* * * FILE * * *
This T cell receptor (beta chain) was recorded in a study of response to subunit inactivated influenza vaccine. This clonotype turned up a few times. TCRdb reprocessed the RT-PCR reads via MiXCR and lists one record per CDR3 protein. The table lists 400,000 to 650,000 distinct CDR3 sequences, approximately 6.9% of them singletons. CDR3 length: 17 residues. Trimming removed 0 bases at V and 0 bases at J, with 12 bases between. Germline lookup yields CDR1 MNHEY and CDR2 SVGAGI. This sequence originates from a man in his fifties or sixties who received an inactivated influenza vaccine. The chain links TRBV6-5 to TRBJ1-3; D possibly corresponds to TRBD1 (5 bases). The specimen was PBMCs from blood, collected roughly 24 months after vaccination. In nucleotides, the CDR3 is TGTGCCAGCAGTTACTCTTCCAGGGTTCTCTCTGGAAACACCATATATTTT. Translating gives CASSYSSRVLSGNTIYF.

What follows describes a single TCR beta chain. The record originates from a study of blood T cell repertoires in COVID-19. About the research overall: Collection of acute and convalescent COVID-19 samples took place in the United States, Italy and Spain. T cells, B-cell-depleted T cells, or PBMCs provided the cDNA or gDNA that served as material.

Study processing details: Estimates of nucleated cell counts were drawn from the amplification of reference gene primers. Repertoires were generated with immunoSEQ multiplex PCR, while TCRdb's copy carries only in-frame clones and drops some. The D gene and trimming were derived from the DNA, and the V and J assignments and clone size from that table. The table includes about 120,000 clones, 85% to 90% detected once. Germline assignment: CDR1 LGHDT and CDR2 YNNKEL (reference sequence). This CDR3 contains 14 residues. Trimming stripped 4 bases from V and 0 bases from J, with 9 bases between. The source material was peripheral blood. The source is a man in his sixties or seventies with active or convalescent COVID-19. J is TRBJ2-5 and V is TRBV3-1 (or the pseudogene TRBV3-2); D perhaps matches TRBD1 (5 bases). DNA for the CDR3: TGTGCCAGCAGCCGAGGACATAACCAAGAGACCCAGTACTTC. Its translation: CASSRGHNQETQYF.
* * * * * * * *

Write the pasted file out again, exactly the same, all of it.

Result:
This T cell receptor (beta chain) was recorded in a study of response to subunit inactivated influenza vaccine. This clonotype turned up a few times. TCRdb reprocessed the RT-PCR reads via MiXCR and lists one record per CDR3 protein. The table lists 400,000 to 650,000 distinct CDR3 sequences, approximately 6.9% of them singletons. CDR3 length: 17 residues. Trimming removed 0 bases at V and 0 bases at J, with 12 bases between. Germline lookup yields CDR1 MNHEY and CDR2 SVGAGI. This sequence originates from a man in his fifties or sixties who received an inactivated influenza vaccine. The chain links TRBV6-5 to TRBJ1-3; D possibly corresponds to TRBD1 (5 bases). The specimen was PBMCs from blood, collected roughly 24 months after vaccination. In nucleotides, the CDR3 is TGTGCCAGCAGTTACTCTTCCAGGGTTCTCTCTGGAAACACCATATATTTT. Translating gives CASSYSSRVLSGNTIYF.

What follows describes a single TCR beta chain. The record originates from a study of blood T cell repertoires in COVID-19. About the research overall: Collection of acute and convalescent COVID-19 samples took place in the United States, Italy and Spain. T cells, B-cell-depleted T cells, or PBMCs provided the cDNA or gDNA that served as material.

Study processing details: Estimates of nucleated cell counts were drawn from the amplification of reference gene primers. Repertoires were generated with immunoSEQ multiplex PCR, while TCRdb's copy carries only in-frame clones and drops some. The D gene and trimming were derived from the DNA, and the V and J assignments and clone size from that table. The table includes about 120,000 clones, 85% to 90% detected once. Germline assignment: CDR1 LGHDT and CDR2 YNNKEL (reference sequence). This CDR3 contains 14 residues. Trimming stripped 4 bases from V and 0 bases from J, with 9 bases between. The source material was peripheral blood. The source is a man in his sixties or seventies with active or convalescent COVID-19. J is TRBJ2-5 and V is TRBV3-1 (or the pseudogene TRBV3-2); D perhaps matches TRBD1 (5 bases). DNA for the CDR3: TGTGCCAGCAGCCGAGGACATAACCAAGAGACCCAGTACTTC. Its translation: CASSRGHNQETQYF.